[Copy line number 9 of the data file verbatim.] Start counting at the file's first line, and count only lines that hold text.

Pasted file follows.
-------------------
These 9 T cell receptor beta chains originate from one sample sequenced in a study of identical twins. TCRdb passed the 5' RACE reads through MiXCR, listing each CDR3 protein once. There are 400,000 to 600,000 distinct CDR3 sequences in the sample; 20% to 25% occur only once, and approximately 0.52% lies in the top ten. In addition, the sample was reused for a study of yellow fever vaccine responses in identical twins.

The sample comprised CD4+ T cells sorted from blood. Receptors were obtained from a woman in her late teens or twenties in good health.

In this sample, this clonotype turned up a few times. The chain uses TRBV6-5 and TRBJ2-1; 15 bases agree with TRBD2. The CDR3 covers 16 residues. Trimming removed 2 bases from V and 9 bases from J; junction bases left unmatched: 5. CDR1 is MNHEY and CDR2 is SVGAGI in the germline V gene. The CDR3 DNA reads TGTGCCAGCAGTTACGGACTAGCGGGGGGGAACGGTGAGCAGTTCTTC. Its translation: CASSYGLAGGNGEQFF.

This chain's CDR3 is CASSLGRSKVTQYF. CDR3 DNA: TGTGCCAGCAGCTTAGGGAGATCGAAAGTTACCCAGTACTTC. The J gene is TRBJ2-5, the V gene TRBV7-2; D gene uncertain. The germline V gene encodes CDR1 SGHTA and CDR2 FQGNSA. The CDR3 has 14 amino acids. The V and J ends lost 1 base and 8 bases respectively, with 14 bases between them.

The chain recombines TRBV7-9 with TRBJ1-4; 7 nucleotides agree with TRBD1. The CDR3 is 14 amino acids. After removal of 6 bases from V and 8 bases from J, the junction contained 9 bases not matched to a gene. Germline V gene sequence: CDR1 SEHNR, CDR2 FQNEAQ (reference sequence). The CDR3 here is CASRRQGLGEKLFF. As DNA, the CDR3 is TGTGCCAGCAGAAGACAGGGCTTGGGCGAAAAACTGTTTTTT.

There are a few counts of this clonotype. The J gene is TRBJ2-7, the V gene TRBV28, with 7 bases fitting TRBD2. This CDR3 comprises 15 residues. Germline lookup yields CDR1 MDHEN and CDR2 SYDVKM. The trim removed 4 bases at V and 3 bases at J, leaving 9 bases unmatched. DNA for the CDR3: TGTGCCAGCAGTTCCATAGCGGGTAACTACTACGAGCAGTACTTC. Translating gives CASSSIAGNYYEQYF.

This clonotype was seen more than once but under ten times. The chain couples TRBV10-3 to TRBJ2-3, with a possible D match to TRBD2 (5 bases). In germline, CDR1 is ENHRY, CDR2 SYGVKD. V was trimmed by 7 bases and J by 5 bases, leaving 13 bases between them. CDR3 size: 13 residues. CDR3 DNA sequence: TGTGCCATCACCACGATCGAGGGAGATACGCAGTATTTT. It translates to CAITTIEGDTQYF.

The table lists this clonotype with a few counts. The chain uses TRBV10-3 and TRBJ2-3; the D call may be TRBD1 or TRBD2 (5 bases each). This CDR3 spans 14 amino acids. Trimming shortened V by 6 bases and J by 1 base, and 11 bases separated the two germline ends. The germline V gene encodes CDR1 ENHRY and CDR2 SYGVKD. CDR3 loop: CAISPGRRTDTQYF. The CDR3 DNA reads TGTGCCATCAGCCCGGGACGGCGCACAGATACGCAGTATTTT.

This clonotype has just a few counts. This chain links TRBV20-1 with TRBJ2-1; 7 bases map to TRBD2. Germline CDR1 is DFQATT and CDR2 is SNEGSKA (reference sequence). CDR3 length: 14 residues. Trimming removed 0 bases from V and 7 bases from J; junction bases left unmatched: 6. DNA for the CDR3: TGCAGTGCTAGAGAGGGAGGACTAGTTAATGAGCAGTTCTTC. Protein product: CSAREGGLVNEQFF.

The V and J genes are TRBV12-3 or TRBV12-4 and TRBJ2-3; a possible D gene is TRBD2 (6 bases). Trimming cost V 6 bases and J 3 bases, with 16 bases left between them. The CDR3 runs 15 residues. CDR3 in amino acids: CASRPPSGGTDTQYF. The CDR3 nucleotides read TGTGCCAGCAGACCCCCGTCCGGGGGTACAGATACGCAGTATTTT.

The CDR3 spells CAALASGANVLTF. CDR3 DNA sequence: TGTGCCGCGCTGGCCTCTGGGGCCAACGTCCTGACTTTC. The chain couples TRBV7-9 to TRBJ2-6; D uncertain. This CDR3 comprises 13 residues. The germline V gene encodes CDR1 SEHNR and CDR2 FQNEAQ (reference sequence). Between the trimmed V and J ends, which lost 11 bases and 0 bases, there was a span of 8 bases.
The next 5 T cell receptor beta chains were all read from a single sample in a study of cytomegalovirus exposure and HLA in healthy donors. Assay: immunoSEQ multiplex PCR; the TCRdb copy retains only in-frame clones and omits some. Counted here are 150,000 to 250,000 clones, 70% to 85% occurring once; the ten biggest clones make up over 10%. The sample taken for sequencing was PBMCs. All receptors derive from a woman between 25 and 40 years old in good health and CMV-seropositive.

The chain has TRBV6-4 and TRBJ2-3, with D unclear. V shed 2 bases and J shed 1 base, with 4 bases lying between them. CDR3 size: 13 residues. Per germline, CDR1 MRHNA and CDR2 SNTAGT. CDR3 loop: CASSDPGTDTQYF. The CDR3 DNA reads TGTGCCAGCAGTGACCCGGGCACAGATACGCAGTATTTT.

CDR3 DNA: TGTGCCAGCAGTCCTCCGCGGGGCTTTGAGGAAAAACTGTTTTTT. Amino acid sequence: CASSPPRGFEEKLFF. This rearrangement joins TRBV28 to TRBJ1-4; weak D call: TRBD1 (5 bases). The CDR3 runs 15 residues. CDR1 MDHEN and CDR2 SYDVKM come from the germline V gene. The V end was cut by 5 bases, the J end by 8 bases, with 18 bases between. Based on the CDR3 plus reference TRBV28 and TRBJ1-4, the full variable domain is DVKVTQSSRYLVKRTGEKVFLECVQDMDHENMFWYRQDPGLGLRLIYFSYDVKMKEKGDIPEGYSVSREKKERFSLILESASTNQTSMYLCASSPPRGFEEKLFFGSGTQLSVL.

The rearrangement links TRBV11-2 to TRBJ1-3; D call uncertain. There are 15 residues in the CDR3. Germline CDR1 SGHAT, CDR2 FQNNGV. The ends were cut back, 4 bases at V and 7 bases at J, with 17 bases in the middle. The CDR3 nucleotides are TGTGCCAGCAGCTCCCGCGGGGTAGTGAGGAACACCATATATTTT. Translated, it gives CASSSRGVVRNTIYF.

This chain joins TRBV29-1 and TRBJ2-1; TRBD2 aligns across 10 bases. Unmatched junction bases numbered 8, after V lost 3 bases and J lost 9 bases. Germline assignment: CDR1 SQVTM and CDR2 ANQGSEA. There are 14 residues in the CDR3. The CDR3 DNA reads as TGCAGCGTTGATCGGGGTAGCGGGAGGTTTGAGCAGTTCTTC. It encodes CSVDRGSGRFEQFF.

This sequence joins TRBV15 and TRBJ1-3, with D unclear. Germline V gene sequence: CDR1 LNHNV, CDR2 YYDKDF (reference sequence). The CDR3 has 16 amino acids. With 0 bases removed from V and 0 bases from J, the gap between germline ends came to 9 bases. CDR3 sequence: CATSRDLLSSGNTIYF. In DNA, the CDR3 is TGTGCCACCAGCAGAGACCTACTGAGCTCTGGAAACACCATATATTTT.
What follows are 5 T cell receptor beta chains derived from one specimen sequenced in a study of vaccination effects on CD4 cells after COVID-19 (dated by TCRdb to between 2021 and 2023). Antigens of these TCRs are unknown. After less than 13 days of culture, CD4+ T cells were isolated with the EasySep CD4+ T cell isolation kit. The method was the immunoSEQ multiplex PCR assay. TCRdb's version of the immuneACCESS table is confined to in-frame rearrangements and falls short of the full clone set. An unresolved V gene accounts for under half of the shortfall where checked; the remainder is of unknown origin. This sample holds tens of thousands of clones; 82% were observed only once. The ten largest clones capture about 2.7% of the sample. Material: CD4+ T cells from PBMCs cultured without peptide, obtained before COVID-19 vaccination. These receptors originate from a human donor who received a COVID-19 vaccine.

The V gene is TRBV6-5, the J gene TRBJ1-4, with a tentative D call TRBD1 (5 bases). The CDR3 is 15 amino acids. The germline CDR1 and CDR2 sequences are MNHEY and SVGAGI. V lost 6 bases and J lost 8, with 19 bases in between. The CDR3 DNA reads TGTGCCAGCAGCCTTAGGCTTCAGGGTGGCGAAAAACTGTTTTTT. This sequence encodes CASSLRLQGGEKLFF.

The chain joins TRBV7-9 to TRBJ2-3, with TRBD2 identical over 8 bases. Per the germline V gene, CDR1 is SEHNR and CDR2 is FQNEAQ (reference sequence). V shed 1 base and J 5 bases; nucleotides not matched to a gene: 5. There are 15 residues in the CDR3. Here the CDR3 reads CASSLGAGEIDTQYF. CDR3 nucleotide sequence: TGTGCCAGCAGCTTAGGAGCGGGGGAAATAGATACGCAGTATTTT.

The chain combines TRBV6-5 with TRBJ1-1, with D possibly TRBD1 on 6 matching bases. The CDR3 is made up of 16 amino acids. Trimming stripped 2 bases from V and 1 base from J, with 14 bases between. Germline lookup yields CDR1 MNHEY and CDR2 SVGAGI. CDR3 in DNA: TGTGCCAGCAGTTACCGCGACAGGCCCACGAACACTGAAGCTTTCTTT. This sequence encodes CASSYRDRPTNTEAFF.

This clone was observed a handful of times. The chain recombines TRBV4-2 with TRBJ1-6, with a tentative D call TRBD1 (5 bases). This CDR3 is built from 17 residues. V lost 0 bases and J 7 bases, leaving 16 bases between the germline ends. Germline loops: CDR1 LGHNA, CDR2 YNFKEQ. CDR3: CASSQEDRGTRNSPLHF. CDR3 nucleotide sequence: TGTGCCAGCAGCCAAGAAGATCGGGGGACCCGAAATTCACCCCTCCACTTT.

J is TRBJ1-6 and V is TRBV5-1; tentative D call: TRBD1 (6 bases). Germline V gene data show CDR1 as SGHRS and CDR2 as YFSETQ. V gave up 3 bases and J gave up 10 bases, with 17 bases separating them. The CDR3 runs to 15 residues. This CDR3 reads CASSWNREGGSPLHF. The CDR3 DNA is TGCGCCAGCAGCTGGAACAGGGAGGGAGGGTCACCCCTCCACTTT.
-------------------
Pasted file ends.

This clonotype has just a few counts. This chain links TRBV20-1 with TRBJ2-1; 7 bases map to TRBD2. Germline CDR1 is DFQATT and CDR2 is SNEGSKA (reference sequence). CDR3 length: 14 residues. Trimming removed 0 bases from V and 7 bases from J; junction bases left unmatched: 6. DNA for the CDR3: TGCAGTGCTAGAGAGGGAGGACTAGTTAATGAGCAGTTCTTC. Protein product: CSAREGGLVNEQFF.